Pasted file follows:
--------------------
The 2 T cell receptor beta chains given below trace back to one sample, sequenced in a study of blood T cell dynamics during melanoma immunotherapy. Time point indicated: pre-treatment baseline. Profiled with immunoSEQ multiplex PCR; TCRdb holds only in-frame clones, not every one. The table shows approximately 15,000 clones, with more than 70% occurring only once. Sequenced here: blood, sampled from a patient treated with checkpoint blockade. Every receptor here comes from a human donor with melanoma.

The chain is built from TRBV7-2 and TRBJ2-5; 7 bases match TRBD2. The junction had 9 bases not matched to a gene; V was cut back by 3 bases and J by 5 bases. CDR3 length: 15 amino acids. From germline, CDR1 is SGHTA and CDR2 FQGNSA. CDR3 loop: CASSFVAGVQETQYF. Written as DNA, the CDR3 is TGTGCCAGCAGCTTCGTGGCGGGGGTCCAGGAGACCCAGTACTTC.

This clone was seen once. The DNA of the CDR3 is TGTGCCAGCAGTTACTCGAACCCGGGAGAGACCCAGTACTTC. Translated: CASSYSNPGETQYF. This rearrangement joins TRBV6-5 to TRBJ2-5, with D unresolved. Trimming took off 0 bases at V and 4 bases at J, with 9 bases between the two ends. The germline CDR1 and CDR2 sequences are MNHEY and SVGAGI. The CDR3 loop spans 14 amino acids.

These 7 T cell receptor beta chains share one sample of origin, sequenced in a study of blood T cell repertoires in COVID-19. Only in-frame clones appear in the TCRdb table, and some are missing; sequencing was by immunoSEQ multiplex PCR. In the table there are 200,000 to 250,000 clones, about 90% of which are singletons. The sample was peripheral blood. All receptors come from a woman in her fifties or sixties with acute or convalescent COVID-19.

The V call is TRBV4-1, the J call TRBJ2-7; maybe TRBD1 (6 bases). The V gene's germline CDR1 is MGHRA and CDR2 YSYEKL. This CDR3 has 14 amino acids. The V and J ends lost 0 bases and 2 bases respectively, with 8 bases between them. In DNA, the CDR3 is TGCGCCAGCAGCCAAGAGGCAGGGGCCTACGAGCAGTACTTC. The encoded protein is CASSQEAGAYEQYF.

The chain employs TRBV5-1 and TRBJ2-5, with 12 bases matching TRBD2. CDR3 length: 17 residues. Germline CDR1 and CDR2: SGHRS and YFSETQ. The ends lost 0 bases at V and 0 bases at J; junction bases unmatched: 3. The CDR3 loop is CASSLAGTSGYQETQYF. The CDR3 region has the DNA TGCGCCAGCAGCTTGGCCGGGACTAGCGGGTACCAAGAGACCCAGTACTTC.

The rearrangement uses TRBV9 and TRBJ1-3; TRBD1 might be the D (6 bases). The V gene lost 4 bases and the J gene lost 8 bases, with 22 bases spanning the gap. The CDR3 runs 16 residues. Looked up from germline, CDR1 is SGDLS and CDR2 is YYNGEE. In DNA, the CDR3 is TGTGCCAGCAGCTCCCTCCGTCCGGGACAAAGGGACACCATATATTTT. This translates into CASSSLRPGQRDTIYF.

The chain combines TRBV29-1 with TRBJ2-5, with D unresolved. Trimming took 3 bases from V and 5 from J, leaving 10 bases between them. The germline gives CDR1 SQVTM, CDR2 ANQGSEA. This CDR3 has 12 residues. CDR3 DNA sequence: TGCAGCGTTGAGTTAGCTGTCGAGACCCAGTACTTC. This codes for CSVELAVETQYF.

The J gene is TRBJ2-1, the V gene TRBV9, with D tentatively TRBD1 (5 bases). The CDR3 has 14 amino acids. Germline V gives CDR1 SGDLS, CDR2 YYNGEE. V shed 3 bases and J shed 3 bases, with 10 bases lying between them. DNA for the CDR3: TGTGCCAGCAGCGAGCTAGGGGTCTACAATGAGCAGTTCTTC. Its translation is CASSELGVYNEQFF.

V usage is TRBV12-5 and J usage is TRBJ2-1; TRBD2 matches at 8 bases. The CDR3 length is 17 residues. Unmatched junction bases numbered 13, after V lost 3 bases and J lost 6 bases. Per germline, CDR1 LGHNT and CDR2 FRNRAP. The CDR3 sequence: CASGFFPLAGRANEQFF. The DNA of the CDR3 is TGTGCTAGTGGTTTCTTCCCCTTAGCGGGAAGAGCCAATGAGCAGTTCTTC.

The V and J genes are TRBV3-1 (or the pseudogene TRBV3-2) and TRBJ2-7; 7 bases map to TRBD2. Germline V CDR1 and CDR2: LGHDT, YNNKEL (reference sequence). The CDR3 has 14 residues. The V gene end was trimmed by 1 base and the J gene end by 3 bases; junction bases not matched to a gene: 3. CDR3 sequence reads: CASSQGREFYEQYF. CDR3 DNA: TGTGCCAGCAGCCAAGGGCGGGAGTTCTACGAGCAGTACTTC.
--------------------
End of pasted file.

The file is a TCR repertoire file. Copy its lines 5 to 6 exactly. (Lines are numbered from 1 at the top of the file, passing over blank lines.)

The V call is TRBV4-1, the J call TRBJ2-7; maybe TRBD1 (6 bases). The V gene's germline CDR1 is MGHRA and CDR2 YSYEKL. This CDR3 has 14 amino acids. The V and J ends lost 0 bases and 2 bases respectively, with 8 bases between them. In DNA, the CDR3 is TGCGCCAGCAGCCAAGAGGCAGGGGCCTACGAGCAGTACTTC. The encoded protein is CASSQEAGAYEQYF.

The chain employs TRBV5-1 and TRBJ2-5, with 12 bases matching TRBD2. CDR3 length: 17 residues. Germline CDR1 and CDR2: SGHRS and YFSETQ. The ends lost 0 bases at V and 0 bases at J; junction bases unmatched: 3. The CDR3 loop is CASSLAGTSGYQETQYF. The CDR3 region has the DNA TGCGCCAGCAGCTTGGCCGGGACTAGCGGGTACCAAGAGACCCAGTACTTC.